Currently reading: FCA's Marchionne: merger with GM would still bring "huge benefits"
Following yesterday's announcement that PSA will buy Opel/Vauxhall, Fiat Chrysler boss Sergio Marchionne has spoken about how it could affect a possible FCA merger with GM

Fiat Chrysler Automobiles (FCA) boss Sergio Marchionne has said that the sale of Opel to the PSA Group is likely to mean a loss of 15 to 20% of the synergies that might have been available from a merger between FCA and General Motors (GM) - but he still believes such a deal would have “huge benefits”. 

Linking with a manufacturer from China would be no compensation, he believes. "The benefit of a merger is that you can bring down the costs where you operate," he says. "A Chinese deal might be the thing to do if you're thinking 20 years out, but it's not going to fix the next five years." 

Marchionne was scathing about GM's move yesterday of citing "geopolitical uncertainties" as one of its reasons for quitting Europe. "We're paid to manage," he said. "You can't go dividing the world into geopolitical areas." He pointed out that both GM and FCA did business in Latin America, which are hardly paragons of stability.

He also confirmed that he has no intention of selling any of FCA brands, which include which include FiatChryslerAlfa Romeo and Jeep. When asked at the Geneva motor show, Marchionne confirmed FCA would not sell anything. "After me, you can do what you want," he said, "but while I'm here nothing will be sold.”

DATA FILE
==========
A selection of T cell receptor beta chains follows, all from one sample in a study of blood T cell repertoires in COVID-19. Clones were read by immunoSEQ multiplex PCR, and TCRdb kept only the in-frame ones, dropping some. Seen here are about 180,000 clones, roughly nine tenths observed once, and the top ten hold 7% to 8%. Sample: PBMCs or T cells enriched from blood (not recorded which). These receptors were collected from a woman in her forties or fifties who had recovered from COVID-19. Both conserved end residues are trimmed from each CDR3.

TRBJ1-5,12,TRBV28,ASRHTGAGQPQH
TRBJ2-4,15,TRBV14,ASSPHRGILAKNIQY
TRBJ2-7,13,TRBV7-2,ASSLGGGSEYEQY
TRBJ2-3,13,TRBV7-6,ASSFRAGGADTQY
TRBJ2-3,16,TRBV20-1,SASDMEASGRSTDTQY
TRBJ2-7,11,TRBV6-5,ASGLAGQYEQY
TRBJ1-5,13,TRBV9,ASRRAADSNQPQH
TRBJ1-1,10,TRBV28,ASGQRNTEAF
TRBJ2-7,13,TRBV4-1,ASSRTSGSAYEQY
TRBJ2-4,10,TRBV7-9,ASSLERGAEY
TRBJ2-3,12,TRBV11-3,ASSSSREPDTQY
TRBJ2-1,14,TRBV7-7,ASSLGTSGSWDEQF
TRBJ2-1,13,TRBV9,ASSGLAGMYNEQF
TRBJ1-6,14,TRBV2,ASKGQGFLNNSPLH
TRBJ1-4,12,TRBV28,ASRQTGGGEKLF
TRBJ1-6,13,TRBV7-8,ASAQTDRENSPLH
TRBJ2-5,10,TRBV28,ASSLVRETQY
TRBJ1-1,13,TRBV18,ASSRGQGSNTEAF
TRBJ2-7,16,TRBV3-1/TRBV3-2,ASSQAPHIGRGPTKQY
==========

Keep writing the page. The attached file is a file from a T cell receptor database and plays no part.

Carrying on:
Marchionne said there was only one trend that was a certainty - that small-capacity diesel engines were dead. "Everything else is fair play," he said. "The question is not over the technology, but over the customer's ability to afford it." 

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Steve Cropley

Steve Cropley Autocar
Title: Editor-in-chief

Steve Cropley is the oldest of Autocar’s editorial team, or the most experienced if you want to be polite about it. He joined over 30 years ago, and has driven many cars and interviewed many people in half a century in the business. 

Cropley, who regards himself as the magazine’s “long stop”, has seen many changes since Autocar was a print-only affair, but claims that in such a fast moving environment he has little appetite for looking back. 

He has been surprised and delighted by the generous reception afforded the My Week In Cars podcast he makes with long suffering colleague Matt Prior, and calls it the most enjoyable part of his working week.

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brian245 7 March 2017

After me, you can do what you want," he said,

After him cannot come quick enough
caustic_river 7 March 2017

Too big!

I think this would make a company too large and unmanageable to work effectively. Ford had a similar problem a few years back - they were too large and had to sell off the likes of Volvo and JLR as they were losing money in the end. I don't see how this merger would work.